Diesel engine exhaust (DEE) is one of the most prevalent occupational exposures in Canada, with approximately 897,000 Canadians exposed at work. It is a known human carcinogen, according to the International Agency for Research on Cancer (IARC), with links to lung cancer (sufficient evidence) and bladder cancer (limited evidence). According to the Burden of Occupational Cancer Study, workplace DEE exposure is responsible for approximately 560 lung cancers and possibly 200 suspected bladder cancers, with new diagnoses costing approximately $684 million per year.

Current scientific evidence supports the need for a more protective occupational exposure limit (OEL) for DEE in Canada. In order to better understand the regulatory landscape for occupational DEE exposure in Canada and identify key barriers and facilitators to setting and complying with OELs, our team conducted interviews with key informants and an environmental scan of OELs for DEE. The results are presented in the new report, “Setting an Occupational Exposure Limit for Diesel Engine Exhaust in Canada: Challenges and Opportunities”.

With the exception of the mining industry, our results show that few jurisdictions in Canada have an OEL for DEE, and none have adopted an OEL that reflects the current state of knowledge. OELs exist for various components of DEE (e.g., carbon monoxide, oxides of nitrogen), but there is a regulatory gap for limiting exposure to the carcinogenic fraction, which is mainly found in the particulate matter.


Table 1: Adopted or recommended OELs for DEE in Canada

JurisdictionOELMarker of exposureNotes/Policy instrument reference
CAN8-hr TWA: 1.5 mg/m3Respirable combustible dust 
BC8-hr TWA: 1.5 mg/m3Respirable combustible dustApplies to mines and to to any underground working which is not a mine within the meaning of the Mines Act.
SK8-hr TWA: 0.16 mg/m3Total carbonApplies to mines, as defined by the Mines Regulations, 2018.
ON8-hr TWA: 0.4 mg/m3Total carbonCurrent OEL; applies to all mines, mining plants, and mining development in Ontario. Method: NIOSH 5040.
8-hr TWA: 0.16 mg/m3Total carbon; respirable dustProposed OEL. Would apply to workplaces in which Regulation 833 applies. Method: NIOSH 5040.
QC8-hr TWA: 0.4 mg/m3Total carbonApplies to a mine, as defined by the mining OHS regulations. Method: NIOSH 5040.
NL8-hr TWA: 0.4 mg/m3Total carbonApplies to underground mines. Measured as per NIOSH Method 5040.
NB8-hr TWA: 1.5 mg/m3Respirable combustible dustApplies to underground mines.
NS8-hr TWA: 1.5 mg/m3Respirable combustible dustApplies to non-coal mines.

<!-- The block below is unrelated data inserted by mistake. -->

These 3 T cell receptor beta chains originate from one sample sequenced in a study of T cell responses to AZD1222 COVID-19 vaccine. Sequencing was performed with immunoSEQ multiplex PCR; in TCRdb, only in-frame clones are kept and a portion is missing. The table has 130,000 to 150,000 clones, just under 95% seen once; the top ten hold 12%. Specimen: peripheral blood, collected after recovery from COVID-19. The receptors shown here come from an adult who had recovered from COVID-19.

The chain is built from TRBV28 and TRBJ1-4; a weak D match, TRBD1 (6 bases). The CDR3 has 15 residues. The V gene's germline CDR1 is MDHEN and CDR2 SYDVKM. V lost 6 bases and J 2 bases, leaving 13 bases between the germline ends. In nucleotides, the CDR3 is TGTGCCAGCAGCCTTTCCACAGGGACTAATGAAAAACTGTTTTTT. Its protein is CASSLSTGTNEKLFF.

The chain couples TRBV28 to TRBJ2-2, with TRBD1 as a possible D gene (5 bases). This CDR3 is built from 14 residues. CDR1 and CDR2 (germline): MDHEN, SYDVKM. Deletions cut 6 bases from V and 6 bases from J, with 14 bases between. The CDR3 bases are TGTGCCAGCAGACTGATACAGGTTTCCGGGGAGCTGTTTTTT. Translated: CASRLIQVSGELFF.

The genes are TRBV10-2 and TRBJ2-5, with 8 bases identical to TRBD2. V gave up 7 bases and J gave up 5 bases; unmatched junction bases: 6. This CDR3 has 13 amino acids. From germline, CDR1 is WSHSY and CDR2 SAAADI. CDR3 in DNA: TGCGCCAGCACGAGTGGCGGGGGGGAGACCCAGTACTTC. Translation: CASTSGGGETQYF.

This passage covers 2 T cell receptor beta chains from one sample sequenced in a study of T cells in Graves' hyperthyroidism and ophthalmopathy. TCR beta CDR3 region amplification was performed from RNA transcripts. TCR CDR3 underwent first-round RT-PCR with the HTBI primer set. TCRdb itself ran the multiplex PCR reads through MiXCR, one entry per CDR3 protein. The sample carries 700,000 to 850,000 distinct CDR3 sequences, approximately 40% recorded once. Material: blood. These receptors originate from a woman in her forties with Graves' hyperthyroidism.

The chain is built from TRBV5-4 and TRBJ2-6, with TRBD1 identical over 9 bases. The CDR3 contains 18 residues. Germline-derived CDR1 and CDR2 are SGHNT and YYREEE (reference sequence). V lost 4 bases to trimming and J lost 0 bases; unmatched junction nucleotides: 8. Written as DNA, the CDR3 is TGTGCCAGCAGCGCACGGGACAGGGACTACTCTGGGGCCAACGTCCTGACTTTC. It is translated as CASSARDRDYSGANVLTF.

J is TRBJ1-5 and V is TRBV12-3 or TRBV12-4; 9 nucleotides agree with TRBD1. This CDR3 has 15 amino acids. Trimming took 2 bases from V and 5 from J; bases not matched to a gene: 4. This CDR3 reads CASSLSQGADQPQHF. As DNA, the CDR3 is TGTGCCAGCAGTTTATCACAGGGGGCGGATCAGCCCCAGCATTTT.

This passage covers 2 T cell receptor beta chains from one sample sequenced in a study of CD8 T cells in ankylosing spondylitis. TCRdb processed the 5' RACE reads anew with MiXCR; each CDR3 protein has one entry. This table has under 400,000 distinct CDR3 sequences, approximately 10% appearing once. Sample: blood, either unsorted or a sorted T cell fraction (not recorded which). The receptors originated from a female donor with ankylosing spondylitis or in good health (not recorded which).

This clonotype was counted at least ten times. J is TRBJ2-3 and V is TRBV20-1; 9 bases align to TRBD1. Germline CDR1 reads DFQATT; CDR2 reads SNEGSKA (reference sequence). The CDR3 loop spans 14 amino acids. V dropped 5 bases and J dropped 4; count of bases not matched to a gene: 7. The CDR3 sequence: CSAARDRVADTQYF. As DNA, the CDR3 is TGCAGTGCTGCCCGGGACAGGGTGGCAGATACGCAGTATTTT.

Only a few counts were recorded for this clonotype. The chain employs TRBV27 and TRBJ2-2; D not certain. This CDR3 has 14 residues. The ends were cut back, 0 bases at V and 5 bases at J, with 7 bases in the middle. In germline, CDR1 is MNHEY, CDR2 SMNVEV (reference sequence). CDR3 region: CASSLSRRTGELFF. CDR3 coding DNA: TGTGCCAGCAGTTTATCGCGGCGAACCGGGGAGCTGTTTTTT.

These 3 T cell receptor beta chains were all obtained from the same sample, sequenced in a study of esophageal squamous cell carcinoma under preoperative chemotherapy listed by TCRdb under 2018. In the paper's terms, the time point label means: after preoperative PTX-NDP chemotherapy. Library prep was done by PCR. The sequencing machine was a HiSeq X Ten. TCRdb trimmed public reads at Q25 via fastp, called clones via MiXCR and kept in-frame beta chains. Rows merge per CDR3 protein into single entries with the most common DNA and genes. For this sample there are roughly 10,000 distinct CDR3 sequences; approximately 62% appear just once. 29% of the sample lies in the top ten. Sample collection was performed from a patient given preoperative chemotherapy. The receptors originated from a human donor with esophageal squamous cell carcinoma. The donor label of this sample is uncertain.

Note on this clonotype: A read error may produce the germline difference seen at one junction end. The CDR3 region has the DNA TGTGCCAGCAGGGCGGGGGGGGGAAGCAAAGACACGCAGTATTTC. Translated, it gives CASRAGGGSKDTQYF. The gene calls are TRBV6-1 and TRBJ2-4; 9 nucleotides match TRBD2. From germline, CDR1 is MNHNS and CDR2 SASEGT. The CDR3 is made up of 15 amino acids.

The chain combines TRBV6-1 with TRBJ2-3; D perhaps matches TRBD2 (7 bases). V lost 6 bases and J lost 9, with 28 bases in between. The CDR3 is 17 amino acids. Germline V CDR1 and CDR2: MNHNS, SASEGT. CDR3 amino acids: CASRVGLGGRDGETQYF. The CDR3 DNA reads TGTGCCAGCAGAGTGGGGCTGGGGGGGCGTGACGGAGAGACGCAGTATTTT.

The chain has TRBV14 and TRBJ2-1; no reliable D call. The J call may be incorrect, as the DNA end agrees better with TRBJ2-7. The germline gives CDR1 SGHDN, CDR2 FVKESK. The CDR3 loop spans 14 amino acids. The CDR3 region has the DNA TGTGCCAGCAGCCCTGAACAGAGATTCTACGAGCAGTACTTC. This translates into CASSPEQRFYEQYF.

YK8-hr TWA: 1.5 mg/m3Respirable combustible dustApplies to mines, as defined under the OSH regulations.
NWT8-hr TWA: 1.5 mg/m3Respirable combustible dustApplies to mines.
NU8-hr TWA: 1.5 mg/m3Respirable combustible dustApplies to mines.


Diesel engine exhaust contains up to 1,800 chemicals, making it a complex mixture that is challenging to monitor. However, elemental carbon has emerged as the best surrogate for measuring diesel exhaust particulate and several international jurisdictions have proposed or adopted OELs based on measurement of elemental carbon, including Switzerland, Germany, and Austria (see report for more details).

The interviewees identified several key challenges to developing and implementing a DEE OEL, including:

  • Perceived scientific uncertainty and a lack of consensus about the best marker of exposure
  • The slow pace of regulatory change
  • Resistance of employers at the perceived costs of implementation
  • The uneven occupational health and safety landscape that exists within Canada
  • The absence of an ACGIH® TLV for DEE

Most jurisdictions in Canada set OELs based on the American Conference of Governmental Industrial Hygienists (ACGIH®) Threshold Limit Values (TLVs), which has not yet issued a recommendation for DEE. The absence of an ACGIH® recommendation on DEE appears to be one of the principal reasons why there is currently no OEL for DEE in Canada.

The key facilitators to developing and implementing an OEL for DEE the interviewees identified include:

  • Proof that a limit is achievable with guidance and resources
  • A strong scientific rationale
  • A national committee to support OEL implementation and inter-provincial harmonization
  • Available, up-to-date measurement techniques and data
  • A consensus OEL recommendation

The findings of the environmental scan indicate a trend towards the adoption and implementation of more protective OELs for DEE. Based on evidence of increased lung cancer risk at very low levels, we recommend that Canadian jurisdictions move towards an OEL based on elemental carbon of 20 µg/m3 for the mining industry* and 5 µg/m3 for other workplaces to protect worker health.

For more information, the full report is available here. Our commentary that features this work, titled “Canada Should Move Toward Adopting Harmonized Evidence-Based OELs to Consistently and Adequately Protect Workers”, is available here.

*The higher OEL recommended for the mining industry takes into account the feasibility of implementation in this industry that will have particular challenges and is meant as a interim target in a staged approach to eventually have one harmonized OEL for all workers.


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